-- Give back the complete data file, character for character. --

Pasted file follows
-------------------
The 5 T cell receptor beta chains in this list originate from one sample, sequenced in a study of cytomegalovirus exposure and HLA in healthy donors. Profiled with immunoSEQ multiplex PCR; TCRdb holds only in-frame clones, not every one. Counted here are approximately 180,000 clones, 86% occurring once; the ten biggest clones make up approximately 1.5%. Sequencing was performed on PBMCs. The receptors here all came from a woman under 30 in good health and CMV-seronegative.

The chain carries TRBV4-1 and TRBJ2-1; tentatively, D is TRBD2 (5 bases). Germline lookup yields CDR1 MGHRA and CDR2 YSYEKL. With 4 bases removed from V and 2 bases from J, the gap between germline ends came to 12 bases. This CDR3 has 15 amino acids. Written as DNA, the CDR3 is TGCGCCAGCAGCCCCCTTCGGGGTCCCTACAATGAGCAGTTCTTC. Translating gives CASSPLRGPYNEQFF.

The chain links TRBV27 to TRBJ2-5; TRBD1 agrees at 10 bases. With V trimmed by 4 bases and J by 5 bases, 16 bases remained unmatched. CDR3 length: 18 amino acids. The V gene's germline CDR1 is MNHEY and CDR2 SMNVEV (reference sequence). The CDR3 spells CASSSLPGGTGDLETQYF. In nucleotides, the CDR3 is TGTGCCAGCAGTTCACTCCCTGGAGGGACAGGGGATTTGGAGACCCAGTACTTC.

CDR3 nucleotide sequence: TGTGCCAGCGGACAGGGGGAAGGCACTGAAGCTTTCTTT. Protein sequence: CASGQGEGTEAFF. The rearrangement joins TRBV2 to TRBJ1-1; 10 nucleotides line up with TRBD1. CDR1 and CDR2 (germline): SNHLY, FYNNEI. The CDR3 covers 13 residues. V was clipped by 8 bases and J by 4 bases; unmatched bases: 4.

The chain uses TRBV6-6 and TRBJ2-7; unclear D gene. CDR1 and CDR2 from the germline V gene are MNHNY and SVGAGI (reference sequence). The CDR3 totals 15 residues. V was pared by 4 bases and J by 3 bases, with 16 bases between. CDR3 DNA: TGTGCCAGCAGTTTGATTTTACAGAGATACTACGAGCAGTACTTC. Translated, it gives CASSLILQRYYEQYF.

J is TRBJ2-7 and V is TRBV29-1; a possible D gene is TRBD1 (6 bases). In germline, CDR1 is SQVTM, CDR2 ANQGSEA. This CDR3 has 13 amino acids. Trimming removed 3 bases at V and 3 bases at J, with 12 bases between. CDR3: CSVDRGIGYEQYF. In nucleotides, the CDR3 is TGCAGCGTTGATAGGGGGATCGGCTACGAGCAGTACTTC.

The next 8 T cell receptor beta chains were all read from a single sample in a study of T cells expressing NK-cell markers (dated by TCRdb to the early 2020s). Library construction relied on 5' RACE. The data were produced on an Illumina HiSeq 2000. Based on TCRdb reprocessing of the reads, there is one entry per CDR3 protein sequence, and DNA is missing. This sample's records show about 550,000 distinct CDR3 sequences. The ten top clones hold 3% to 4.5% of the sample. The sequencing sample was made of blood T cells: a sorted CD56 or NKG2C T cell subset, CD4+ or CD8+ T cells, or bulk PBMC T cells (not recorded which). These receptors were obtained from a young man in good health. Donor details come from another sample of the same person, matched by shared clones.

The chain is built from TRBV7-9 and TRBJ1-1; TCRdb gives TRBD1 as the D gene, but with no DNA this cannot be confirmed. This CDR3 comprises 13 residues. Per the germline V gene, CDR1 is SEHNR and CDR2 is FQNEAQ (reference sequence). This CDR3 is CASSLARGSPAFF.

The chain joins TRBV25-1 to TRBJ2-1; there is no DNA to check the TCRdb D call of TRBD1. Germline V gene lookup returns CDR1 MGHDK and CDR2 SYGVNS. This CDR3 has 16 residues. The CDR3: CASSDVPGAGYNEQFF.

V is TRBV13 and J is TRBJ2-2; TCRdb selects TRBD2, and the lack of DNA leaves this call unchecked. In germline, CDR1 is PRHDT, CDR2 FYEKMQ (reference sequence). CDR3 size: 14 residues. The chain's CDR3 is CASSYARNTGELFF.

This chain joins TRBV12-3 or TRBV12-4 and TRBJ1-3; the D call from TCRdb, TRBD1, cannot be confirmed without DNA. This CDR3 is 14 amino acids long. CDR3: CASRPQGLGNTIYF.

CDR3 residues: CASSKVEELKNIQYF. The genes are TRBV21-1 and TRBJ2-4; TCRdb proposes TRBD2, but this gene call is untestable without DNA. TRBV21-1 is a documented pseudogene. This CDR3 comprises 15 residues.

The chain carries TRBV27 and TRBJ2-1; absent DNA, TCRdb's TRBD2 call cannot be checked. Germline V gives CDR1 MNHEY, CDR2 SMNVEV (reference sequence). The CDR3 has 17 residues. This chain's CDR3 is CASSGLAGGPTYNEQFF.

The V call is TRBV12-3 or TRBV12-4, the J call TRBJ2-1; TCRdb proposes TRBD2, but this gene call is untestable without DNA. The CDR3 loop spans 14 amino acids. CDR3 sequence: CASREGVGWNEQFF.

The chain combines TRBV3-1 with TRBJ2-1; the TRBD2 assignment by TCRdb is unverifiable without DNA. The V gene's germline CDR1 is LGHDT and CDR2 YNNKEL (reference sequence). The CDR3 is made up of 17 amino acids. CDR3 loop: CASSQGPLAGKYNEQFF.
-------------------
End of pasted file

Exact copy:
The 5 T cell receptor beta chains in this list originate from one sample, sequenced in a study of cytomegalovirus exposure and HLA in healthy donors. Profiled with immunoSEQ multiplex PCR; TCRdb holds only in-frame clones, not every one. Counted here are approximately 180,000 clones, 86% occurring once; the ten biggest clones make up approximately 1.5%. Sequencing was performed on PBMCs. The receptors here all came from a woman under 30 in good health and CMV-seronegative.

The chain carries TRBV4-1 and TRBJ2-1; tentatively, D is TRBD2 (5 bases). Germline lookup yields CDR1 MGHRA and CDR2 YSYEKL. With 4 bases removed from V and 2 bases from J, the gap between germline ends came to 12 bases. This CDR3 has 15 amino acids. Written as DNA, the CDR3 is TGCGCCAGCAGCCCCCTTCGGGGTCCCTACAATGAGCAGTTCTTC. Translating gives CASSPLRGPYNEQFF.

The chain links TRBV27 to TRBJ2-5; TRBD1 agrees at 10 bases. With V trimmed by 4 bases and J by 5 bases, 16 bases remained unmatched. CDR3 length: 18 amino acids. The V gene's germline CDR1 is MNHEY and CDR2 SMNVEV (reference sequence). The CDR3 spells CASSSLPGGTGDLETQYF. In nucleotides, the CDR3 is TGTGCCAGCAGTTCACTCCCTGGAGGGACAGGGGATTTGGAGACCCAGTACTTC.

CDR3 nucleotide sequence: TGTGCCAGCGGACAGGGGGAAGGCACTGAAGCTTTCTTT. Protein sequence: CASGQGEGTEAFF. The rearrangement joins TRBV2 to TRBJ1-1; 10 nucleotides line up with TRBD1. CDR1 and CDR2 (germline): SNHLY, FYNNEI. The CDR3 covers 13 residues. V was clipped by 8 bases and J by 4 bases; unmatched bases: 4.

The chain uses TRBV6-6 and TRBJ2-7; unclear D gene. CDR1 and CDR2 from the germline V gene are MNHNY and SVGAGI (reference sequence). The CDR3 totals 15 residues. V was pared by 4 bases and J by 3 bases, with 16 bases between. CDR3 DNA: TGTGCCAGCAGTTTGATTTTACAGAGATACTACGAGCAGTACTTC. Translated, it gives CASSLILQRYYEQYF.

J is TRBJ2-7 and V is TRBV29-1; a possible D gene is TRBD1 (6 bases). In germline, CDR1 is SQVTM, CDR2 ANQGSEA. This CDR3 has 13 amino acids. Trimming removed 3 bases at V and 3 bases at J, with 12 bases between. CDR3: CSVDRGIGYEQYF. In nucleotides, the CDR3 is TGCAGCGTTGATAGGGGGATCGGCTACGAGCAGTACTTC.

The next 8 T cell receptor beta chains were all read from a single sample in a study of T cells expressing NK-cell markers (dated by TCRdb to the early 2020s). Library construction relied on 5' RACE. The data were produced on an Illumina HiSeq 2000. Based on TCRdb reprocessing of the reads, there is one entry per CDR3 protein sequence, and DNA is missing. This sample's records show about 550,000 distinct CDR3 sequences. The ten top clones hold 3% to 4.5% of the sample. The sequencing sample was made of blood T cells: a sorted CD56 or NKG2C T cell subset, CD4+ or CD8+ T cells, or bulk PBMC T cells (not recorded which). These receptors were obtained from a young man in good health. Donor details come from another sample of the same person, matched by shared clones.

The chain is built from TRBV7-9 and TRBJ1-1; TCRdb gives TRBD1 as the D gene, but with no DNA this cannot be confirmed. This CDR3 comprises 13 residues. Per the germline V gene, CDR1 is SEHNR and CDR2 is FQNEAQ (reference sequence). This CDR3 is CASSLARGSPAFF.

The chain joins TRBV25-1 to TRBJ2-1; there is no DNA to check the TCRdb D call of TRBD1. Germline V gene lookup returns CDR1 MGHDK and CDR2 SYGVNS. This CDR3 has 16 residues. The CDR3: CASSDVPGAGYNEQFF.

V is TRBV13 and J is TRBJ2-2; TCRdb selects TRBD2, and the lack of DNA leaves this call unchecked. In germline, CDR1 is PRHDT, CDR2 FYEKMQ (reference sequence). CDR3 size: 14 residues. The chain's CDR3 is CASSYARNTGELFF.

This chain joins TRBV12-3 or TRBV12-4 and TRBJ1-3; the D call from TCRdb, TRBD1, cannot be confirmed without DNA. This CDR3 is 14 amino acids long. CDR3: CASRPQGLGNTIYF.

CDR3 residues: CASSKVEELKNIQYF. The genes are TRBV21-1 and TRBJ2-4; TCRdb proposes TRBD2, but this gene call is untestable without DNA. TRBV21-1 is a documented pseudogene. This CDR3 comprises 15 residues.

The chain carries TRBV27 and TRBJ2-1; absent DNA, TCRdb's TRBD2 call cannot be checked. Germline V gives CDR1 MNHEY, CDR2 SMNVEV (reference sequence). The CDR3 has 17 residues. This chain's CDR3 is CASSGLAGGPTYNEQFF.

The V call is TRBV12-3 or TRBV12-4, the J call TRBJ2-1; TCRdb proposes TRBD2, but this gene call is untestable without DNA. The CDR3 loop spans 14 amino acids. CDR3 sequence: CASREGVGWNEQFF.

The chain combines TRBV3-1 with TRBJ2-1; the TRBD2 assignment by TCRdb is unverifiable without DNA. The V gene's germline CDR1 is LGHDT and CDR2 YNNKEL (reference sequence). The CDR3 is made up of 17 amino acids. CDR3 loop: CASSQGPLAGKYNEQFF.